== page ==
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Subject: Re: [boost] [review] string convert
From: Matthew Chambers (matt.chambers42_at_[hidden])
Date: 2011-05-05 11:36:45

On 5/5/2011 10:17 AM, Jeff Flinn wrote:
> Matt Chambers wrote:
>> On 5/5/2011 6:48 AM, Stewart, Robert wrote:
>>> Your use case is the following, right?
>>> optional<int> o(try_convert_cast<int>(str));
>>> int i;
>>> if (!o)
>>> {
>>> std::cout<< "using fallback\n";
>>> i = fallback;
>>> }
>>> else
>>> {
>>> i = o.get();
>>> }
>>> That's clearly inconvenient and 5 doesn't apply because the optional won't be set if the
>>> conversion fails. To address such inconvenience, you offered convert<T>::result and
>>> pair<optional<T>,bool> has been suggested. Isn't optional redundant in the latter?
>> What happened to:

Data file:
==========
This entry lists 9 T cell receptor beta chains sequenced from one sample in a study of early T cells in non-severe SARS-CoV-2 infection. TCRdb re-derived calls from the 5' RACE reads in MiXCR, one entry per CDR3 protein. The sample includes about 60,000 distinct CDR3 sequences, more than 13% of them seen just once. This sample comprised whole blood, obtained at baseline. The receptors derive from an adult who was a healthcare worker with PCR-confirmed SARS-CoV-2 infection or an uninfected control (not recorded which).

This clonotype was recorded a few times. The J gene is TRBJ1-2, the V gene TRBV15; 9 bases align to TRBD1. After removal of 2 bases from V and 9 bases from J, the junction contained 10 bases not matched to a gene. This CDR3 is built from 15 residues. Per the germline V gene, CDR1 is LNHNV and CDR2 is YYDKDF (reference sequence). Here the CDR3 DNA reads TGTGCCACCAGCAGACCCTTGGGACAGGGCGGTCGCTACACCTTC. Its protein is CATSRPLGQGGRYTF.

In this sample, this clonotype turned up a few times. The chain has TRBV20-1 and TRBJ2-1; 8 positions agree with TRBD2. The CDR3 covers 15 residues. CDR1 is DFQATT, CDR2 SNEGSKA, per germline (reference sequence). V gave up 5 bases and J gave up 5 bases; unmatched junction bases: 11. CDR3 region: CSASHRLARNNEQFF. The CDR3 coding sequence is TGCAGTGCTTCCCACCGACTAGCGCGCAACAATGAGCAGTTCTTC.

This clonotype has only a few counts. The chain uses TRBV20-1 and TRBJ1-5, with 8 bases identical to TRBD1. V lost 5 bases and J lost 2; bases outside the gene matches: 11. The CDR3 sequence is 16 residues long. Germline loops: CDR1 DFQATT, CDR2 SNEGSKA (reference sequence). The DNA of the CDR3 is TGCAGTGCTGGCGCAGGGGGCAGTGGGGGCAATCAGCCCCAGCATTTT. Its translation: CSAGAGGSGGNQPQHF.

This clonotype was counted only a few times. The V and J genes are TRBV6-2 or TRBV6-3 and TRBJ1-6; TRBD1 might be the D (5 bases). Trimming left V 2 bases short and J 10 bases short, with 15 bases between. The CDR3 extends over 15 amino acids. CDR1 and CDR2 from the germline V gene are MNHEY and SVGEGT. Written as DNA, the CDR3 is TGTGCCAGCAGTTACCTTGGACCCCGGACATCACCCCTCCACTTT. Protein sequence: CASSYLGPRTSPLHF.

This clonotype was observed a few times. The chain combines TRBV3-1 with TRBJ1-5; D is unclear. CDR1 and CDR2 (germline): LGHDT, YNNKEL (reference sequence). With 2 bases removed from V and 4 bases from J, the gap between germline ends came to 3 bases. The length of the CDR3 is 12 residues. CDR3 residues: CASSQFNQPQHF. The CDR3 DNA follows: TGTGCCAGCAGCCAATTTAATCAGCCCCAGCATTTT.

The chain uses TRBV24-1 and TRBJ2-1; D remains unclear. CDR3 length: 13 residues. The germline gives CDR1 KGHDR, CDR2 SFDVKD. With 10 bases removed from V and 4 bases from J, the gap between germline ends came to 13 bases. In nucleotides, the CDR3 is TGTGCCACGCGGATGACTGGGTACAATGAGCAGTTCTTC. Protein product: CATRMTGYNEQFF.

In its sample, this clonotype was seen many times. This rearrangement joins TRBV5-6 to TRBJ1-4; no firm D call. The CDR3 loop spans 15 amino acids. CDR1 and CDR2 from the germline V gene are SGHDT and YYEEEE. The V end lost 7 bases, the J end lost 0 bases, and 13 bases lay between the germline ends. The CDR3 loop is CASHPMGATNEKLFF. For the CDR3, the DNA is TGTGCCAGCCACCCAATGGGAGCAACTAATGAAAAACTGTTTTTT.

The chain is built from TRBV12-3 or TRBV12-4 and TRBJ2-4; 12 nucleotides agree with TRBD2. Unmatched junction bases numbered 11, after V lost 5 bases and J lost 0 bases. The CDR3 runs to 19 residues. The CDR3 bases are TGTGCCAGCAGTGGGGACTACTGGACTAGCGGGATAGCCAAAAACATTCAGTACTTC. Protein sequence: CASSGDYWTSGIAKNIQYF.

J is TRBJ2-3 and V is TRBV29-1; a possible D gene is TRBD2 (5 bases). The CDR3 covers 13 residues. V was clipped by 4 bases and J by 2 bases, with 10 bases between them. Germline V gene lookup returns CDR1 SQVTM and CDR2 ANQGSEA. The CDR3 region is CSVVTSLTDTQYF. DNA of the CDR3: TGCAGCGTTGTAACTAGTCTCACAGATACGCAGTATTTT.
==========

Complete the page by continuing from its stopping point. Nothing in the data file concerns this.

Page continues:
>> int i = fallback;
>> if (!try_convert_to<int>(str, i)) { cout << "using fallback"; }
>> A good postcondition is that try_convert_to does not modify i if the conversion fails. This
>> achieves the same thing and is honestly more convenient and transparent than the
>> convert<T>::result approach. I suppose you could argue that the preliminary assignment is
>> inefficient, but I can't see a reasonable objection to it. If it really must be avoided, then of
>> course for defaultable types it can look like yours (assigning the fallback in the if), but for
>> non-defaultable types there's no benefit (a default_value<T> invocation is as bad as the
>> preliminary assignment).
> How would I use this within an initializer list?

When initializing an int? Clearly in that case you can't get access to success or failure, so you
would use the throwing or non-throwing convert_cast:
foo(string s) : i(convert_cast<int>(s)) {}; // throws on failure
foo(string s) : i(convert_cast<int>(s, 42)) {}; // uses fallback value on failure


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